Buyer's Guide: Time to ditch the old banger
VALMA IS FACING RISING EXPENSES AND NEEDS TO MODERNISE HER RIDE
Tired of continual spending with on-going repairs
Valma is in her mid-fifties, is no real car lover and is totally over spending money on seemingly never ending repair bills on her aged vehicle. “Someone told me once the word BOAT means break-out-another- thousand which seems to reflect my situation perfectly with car ownership at the moment. In recent times I have paid out for repairs on the automatic transmission, radiator and the extra’s that went with it and tyres while an air-conditioning pump overhaul is next on the list. And that’s on top of the regular maintenance costs. I really don’t see any point in upgrading to a slightly newer vehicle but then again I don’t want to spend too much on replacing what I currently have” says Valma. She was taught to drive in a manual and only commutes within the City limits on a regular basis with the very occasional drive from Auckland to Pukekohe. Apart from suggesting a suitable replacement, Valma is also asking whether borrowing money to upgrade is a sensible option.
Budget is $18,000
With a lot more transparency in the financial world these days along with low interest rates, financing your way into a newer vehicle is definitely worth consideration. In fact I have noticed finance options in general are becoming a huge part of new vehicle marketing these days.
It’s not unusual to see low or in some cases no deposit advertising and interest rates that follow a similar trend. For some buyers, it could even be worth considering such offers, and not breaking investment accounts which could be still earning reasonably good interest.
Suzuki is a good example. They are currently offering a no deposit and 5.9% interest rate deal, over five years on their automotive range. The financial transparency I mentioned earlier, with this particular offer, highlights the full amount you would pay over that period. So no hidden surprises: it’s all up front and clear. Many of the other new vehicle distributors or their dealer networks are also chasing sales by offering enticing financial incentives.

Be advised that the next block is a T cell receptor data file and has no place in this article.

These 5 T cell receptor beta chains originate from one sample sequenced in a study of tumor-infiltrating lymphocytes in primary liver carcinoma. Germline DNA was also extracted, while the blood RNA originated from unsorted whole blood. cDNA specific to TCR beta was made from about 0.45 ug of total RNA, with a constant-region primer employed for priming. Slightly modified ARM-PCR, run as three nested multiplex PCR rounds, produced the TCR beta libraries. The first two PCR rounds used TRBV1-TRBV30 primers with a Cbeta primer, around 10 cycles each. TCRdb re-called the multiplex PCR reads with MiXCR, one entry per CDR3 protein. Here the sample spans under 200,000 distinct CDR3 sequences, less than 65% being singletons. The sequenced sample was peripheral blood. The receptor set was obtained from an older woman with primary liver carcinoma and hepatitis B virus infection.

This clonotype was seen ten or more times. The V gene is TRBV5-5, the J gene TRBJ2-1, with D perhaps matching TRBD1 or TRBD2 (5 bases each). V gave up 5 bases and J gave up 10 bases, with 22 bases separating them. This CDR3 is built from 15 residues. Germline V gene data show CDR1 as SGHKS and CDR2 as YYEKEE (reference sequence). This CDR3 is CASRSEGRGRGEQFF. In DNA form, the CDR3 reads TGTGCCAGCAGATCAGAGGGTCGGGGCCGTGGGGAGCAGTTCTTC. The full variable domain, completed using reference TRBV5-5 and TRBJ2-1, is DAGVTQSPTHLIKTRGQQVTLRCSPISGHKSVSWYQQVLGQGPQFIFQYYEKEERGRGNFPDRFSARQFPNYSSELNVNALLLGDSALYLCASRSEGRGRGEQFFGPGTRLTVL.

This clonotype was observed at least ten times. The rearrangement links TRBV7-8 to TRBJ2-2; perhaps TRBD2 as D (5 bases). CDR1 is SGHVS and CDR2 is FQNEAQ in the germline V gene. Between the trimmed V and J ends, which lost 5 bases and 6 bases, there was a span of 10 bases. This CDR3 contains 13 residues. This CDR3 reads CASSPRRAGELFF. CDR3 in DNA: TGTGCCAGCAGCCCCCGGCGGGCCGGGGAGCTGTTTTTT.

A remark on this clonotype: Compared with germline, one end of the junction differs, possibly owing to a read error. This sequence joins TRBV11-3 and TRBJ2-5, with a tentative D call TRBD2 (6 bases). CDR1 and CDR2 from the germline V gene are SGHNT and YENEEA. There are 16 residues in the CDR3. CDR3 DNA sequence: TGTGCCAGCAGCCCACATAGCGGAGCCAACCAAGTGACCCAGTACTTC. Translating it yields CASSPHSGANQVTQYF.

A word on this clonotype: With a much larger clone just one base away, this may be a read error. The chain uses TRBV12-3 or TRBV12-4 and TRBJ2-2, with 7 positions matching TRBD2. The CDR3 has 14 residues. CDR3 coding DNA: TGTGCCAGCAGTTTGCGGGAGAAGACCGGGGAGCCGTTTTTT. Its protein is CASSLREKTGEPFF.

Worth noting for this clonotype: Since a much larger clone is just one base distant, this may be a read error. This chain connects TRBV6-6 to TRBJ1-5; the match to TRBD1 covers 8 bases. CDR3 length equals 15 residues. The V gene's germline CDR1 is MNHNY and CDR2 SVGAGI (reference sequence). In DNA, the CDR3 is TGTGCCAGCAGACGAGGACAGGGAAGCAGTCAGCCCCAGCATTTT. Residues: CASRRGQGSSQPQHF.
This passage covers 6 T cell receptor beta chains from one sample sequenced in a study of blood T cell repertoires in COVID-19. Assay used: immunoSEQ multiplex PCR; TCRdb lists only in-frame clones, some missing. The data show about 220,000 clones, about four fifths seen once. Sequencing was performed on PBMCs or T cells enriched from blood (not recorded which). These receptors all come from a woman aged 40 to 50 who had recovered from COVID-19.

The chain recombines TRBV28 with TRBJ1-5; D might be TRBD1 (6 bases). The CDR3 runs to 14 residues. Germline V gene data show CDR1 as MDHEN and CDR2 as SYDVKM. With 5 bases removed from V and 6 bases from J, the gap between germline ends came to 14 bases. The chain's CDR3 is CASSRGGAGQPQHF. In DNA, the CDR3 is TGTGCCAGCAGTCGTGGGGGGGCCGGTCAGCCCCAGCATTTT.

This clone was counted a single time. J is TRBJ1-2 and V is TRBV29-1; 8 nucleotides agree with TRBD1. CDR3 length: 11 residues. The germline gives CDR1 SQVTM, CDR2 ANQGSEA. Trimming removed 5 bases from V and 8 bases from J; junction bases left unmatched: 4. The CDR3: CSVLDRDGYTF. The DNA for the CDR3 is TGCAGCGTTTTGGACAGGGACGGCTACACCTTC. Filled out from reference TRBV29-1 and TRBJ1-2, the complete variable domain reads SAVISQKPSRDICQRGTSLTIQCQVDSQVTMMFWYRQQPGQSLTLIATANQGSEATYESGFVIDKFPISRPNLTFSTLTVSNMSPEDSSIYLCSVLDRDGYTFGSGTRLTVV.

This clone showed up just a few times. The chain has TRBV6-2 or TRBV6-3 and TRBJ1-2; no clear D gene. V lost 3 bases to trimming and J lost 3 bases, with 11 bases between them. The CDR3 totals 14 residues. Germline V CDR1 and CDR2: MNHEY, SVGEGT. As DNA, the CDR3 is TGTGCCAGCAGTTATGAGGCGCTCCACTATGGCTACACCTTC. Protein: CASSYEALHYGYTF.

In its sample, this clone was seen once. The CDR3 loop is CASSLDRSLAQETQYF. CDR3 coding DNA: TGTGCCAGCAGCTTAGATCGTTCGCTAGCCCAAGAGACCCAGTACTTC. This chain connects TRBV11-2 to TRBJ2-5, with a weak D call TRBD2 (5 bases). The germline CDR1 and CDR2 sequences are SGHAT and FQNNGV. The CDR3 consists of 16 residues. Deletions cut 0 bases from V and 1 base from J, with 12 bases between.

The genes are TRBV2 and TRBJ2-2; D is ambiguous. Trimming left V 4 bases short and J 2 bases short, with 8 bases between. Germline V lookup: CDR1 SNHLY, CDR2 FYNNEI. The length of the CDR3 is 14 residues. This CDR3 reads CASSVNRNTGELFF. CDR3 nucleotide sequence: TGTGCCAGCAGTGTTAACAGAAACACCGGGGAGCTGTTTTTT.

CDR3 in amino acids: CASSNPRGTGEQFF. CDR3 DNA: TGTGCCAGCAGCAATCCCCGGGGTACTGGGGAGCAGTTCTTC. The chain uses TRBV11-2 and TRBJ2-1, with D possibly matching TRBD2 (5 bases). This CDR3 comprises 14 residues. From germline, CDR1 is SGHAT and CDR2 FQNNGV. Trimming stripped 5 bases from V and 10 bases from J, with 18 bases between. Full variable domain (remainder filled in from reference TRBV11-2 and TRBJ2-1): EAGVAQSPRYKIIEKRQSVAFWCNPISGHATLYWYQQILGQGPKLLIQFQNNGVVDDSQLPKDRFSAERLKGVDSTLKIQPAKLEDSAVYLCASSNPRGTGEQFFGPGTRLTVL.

You’re correct about continually spending money on an older vehicle. It is money never recovered, and a slight move up the sales scale doesn’t get you off the costly maintenance hook completely either.
Buying a new or late model vehicle around your budget however,can mean a no frills purchase but you do automatically pick up some valued safety additions many of the older, more expensive used vehicles don’t have. Plus mechanical warranty, that in some cases can be stretched out to five-years and longer.
Suzuki Celerio Manual $15,990 (plus on road costs)
It’s very easier to find fault with vehicles like the Celerio, but buyers often forget the value for money they can offer, and some of the other benefits. In this price range vehicles usually suffer from excessive noise, vibration and harshness (NVH). But that’s mainly on the open road, and around town they are okay.
The manual transmission also helps overcome any performance issues with the small 3-cylinder 1.0 litre engine. Once again, not recommended for regular long trips, but around town it’s perfect if you don’t mind the extra foot pedal to operate.
A reasonably high seating position also helps with around town driving and parking, well it’s a breeze. The 1.0 litre Celerio can be yours for no deposit and just $75.72 a week (over five years) which may be cheaper to own than your current vehicle. Or maybe pay a little more for the auto or consider the more expensive but popular Swift, starting from $89 per week.
Mitsubishi Mirage XLS $16,990 (plus ORC)
For the extra $1K you pick up an auto transmission and a little more power from the 1.2 litre3-cylinder engine. Mitsubishi also offer an extended warranty which can stretch out to 10 years or 160,000km (whichever comes first).
Three cylinders doesn’t sound that great to have tucked under the bonnet, but for around town driving and the odd trip on the highway it exceeds expectations. And small engines deliver excellent fuel consumption especially around town.
Mitsubishi Motors have a finance calculator on their website. For no deposit and payments spread over 5 years repayments would be $93.11 a week.
Kia Rio EX (2013) around $16k
For similar money to the Mirage and the Celerio you could look at the used market and consider a late model car like the Kia Rio.
New,the EX is over $20K so you would expect,and you receive, a little bit better of everything including NVH. The engine is the more traditional 4-cylinder and 1.4 litre in size so more power at your disposal.
I have driven the Rio recently for an extended period and have no real complaints, especially when driving around town in busy traffic. Used car finance is always available as are extended warranties but offers would depend on individual dealers.
I’m no financial adviser Valma, so I strongly suggest you seek professional advice before committing to purchase. But on the surface it does seem like a good alternative to throwing more money at your old, and no doubt unsafe, vehicle.